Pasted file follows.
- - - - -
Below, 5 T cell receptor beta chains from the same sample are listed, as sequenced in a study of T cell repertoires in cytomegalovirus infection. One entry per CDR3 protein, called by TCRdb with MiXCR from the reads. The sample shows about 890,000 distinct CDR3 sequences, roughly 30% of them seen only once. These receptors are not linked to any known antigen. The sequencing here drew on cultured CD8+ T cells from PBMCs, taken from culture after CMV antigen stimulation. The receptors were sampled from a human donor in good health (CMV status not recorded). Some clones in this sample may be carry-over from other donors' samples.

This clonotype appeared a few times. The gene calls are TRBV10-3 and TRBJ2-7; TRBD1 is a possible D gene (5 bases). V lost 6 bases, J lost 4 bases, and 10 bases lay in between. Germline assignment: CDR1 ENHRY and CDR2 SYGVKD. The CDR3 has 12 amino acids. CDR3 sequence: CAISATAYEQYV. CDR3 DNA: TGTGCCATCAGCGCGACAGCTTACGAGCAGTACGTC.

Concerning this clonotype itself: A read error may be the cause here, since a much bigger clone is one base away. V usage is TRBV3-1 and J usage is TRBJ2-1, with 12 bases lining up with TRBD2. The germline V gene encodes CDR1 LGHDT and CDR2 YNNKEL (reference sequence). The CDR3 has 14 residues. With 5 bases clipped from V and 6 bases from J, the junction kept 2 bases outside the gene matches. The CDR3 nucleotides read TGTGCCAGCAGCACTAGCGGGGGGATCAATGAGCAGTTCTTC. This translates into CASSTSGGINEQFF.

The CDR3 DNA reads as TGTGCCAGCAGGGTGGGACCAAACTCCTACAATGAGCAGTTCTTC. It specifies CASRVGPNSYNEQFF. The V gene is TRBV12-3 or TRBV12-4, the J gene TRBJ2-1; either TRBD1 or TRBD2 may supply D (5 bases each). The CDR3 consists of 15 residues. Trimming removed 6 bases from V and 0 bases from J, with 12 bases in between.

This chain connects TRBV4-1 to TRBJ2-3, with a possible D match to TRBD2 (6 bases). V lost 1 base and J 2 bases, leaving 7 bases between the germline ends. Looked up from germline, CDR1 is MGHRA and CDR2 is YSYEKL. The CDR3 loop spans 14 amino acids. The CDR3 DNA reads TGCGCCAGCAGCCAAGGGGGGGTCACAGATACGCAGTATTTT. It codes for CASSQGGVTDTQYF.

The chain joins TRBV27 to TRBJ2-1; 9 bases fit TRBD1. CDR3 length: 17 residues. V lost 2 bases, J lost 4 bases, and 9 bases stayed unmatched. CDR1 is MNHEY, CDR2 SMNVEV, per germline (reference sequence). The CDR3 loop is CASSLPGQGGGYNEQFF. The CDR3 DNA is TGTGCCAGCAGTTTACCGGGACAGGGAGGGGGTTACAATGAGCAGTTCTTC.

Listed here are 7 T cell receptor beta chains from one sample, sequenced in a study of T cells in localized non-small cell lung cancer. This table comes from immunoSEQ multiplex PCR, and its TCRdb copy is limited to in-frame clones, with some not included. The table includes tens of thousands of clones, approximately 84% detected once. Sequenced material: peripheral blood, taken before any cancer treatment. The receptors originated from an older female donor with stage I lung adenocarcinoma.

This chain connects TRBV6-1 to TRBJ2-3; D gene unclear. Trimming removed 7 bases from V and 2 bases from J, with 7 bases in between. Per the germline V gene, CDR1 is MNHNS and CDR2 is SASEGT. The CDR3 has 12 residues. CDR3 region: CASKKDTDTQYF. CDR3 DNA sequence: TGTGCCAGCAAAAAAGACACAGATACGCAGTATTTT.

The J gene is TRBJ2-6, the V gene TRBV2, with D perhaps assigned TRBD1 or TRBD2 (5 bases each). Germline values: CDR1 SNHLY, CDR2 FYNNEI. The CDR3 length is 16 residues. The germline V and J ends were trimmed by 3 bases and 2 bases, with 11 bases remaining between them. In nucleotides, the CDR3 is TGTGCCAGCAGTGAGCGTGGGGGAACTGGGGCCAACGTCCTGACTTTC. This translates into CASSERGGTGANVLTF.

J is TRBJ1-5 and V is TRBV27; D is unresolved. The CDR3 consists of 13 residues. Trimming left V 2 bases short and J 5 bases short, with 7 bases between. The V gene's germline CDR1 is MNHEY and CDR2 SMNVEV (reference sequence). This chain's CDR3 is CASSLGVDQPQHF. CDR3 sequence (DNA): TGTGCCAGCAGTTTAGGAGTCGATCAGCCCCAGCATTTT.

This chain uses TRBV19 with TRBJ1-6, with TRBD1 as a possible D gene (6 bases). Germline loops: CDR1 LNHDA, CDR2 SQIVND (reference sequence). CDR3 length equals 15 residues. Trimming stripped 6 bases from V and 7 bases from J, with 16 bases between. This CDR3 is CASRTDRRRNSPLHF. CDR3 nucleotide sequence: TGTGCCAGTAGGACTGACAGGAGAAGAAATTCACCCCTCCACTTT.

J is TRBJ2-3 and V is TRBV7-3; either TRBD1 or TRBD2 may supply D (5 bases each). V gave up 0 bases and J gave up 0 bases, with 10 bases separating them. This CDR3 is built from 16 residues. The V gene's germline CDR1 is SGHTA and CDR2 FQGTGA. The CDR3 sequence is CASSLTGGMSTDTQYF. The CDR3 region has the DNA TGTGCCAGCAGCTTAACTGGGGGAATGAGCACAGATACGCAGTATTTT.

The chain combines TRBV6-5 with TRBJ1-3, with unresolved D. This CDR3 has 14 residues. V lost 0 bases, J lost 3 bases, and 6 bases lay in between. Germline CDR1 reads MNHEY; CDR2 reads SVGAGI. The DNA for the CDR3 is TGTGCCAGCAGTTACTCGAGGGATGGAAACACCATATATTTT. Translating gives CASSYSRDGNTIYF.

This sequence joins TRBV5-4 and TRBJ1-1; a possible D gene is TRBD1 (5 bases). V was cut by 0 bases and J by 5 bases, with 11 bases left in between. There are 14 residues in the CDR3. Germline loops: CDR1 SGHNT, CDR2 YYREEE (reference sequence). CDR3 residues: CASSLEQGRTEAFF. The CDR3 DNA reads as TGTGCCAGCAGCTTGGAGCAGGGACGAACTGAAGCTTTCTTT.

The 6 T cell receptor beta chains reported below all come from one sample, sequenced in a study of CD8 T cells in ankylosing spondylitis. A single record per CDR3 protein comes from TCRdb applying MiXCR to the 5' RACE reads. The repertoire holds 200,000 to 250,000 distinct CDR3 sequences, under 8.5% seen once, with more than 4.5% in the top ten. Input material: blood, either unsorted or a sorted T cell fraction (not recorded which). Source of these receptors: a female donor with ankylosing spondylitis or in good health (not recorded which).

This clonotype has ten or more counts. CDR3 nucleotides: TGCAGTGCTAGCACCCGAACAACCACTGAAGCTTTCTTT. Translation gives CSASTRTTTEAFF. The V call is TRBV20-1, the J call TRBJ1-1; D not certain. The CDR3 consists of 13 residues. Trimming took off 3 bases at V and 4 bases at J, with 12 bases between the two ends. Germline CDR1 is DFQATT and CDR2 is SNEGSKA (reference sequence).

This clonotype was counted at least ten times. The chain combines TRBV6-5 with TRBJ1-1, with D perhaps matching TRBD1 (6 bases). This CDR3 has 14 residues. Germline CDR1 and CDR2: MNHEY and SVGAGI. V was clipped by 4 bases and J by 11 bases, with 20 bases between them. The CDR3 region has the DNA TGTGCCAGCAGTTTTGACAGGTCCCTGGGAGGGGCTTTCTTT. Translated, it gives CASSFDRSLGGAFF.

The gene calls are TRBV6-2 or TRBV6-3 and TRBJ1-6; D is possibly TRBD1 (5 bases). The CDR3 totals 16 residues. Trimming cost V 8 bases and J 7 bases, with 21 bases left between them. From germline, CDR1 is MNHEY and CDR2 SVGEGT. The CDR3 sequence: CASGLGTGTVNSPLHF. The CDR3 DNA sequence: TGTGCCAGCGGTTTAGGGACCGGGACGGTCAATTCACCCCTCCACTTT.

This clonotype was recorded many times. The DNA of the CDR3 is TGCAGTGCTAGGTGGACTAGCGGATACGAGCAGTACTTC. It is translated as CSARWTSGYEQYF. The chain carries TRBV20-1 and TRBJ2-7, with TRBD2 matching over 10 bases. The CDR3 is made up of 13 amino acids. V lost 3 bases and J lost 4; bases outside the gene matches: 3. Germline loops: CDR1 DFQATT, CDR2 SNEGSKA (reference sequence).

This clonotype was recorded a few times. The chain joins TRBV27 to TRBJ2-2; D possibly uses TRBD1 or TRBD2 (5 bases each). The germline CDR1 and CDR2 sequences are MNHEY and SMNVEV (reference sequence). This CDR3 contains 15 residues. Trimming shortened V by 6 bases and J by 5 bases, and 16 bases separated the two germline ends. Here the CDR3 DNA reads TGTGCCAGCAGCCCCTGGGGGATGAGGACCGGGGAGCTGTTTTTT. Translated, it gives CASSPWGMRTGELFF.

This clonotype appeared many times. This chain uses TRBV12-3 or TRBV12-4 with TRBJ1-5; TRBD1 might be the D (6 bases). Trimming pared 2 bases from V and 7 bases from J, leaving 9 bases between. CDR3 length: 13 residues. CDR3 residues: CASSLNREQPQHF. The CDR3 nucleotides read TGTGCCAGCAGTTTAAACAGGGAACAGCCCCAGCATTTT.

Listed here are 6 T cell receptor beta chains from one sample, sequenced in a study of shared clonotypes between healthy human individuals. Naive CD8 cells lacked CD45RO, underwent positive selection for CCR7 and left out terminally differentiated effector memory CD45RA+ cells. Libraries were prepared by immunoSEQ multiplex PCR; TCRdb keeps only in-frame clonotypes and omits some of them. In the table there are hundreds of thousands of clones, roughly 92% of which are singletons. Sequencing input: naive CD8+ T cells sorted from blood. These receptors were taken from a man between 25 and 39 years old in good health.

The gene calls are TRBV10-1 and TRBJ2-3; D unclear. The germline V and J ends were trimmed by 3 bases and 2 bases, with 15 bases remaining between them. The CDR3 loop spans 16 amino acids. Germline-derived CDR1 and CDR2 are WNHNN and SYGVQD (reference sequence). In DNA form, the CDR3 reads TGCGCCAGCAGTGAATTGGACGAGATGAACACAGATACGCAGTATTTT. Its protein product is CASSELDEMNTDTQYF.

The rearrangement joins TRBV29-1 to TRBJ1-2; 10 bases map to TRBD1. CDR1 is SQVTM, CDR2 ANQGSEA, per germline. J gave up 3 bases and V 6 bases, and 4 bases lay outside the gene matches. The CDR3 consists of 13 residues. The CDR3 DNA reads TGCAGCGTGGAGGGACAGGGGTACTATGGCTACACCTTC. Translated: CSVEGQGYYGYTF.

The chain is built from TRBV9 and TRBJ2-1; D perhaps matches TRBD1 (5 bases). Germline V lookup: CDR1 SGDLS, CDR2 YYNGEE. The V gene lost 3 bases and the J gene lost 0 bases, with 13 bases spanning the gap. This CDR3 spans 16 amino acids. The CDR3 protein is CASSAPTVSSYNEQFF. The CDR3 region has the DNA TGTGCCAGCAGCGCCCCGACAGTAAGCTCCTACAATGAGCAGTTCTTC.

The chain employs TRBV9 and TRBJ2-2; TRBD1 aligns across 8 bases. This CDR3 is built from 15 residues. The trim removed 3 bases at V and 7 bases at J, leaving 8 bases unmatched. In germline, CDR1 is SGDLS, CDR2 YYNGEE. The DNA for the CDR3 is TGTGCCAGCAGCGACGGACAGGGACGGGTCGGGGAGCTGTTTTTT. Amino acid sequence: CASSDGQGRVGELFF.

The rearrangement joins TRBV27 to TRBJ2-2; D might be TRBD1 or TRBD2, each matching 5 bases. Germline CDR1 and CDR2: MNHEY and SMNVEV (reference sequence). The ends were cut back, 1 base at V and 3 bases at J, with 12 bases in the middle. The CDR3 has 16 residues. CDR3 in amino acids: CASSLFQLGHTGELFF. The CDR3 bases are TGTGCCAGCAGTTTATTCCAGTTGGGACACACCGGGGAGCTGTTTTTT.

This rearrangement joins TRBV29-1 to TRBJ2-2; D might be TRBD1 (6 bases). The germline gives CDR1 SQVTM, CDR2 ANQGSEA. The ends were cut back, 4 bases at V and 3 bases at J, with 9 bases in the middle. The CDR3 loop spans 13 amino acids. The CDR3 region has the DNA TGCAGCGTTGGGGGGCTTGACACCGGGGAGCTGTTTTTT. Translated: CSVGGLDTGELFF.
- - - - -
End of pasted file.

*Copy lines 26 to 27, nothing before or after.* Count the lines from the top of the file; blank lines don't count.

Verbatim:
The chain employs TRBV9 and TRBJ2-2; TRBD1 aligns across 8 bases. This CDR3 is built from 15 residues. The trim removed 3 bases at V and 7 bases at J, leaving 8 bases unmatched. In germline, CDR1 is SGDLS, CDR2 YYNGEE. The DNA for the CDR3 is TGTGCCAGCAGCGACGGACAGGGACGGGTCGGGGAGCTGTTTTTT. Amino acid sequence: CASSDGQGRVGELFF.

The rearrangement joins TRBV27 to TRBJ2-2; D might be TRBD1 or TRBD2, each matching 5 bases. Germline CDR1 and CDR2: MNHEY and SMNVEV (reference sequence). The ends were cut back, 1 base at V and 3 bases at J, with 12 bases in the middle. The CDR3 has 16 residues. CDR3 in amino acids: CASSLFQLGHTGELFF. The CDR3 bases are TGTGCCAGCAGTTTATTCCAGTTGGGACACACCGGGGAGCTGTTTTTT.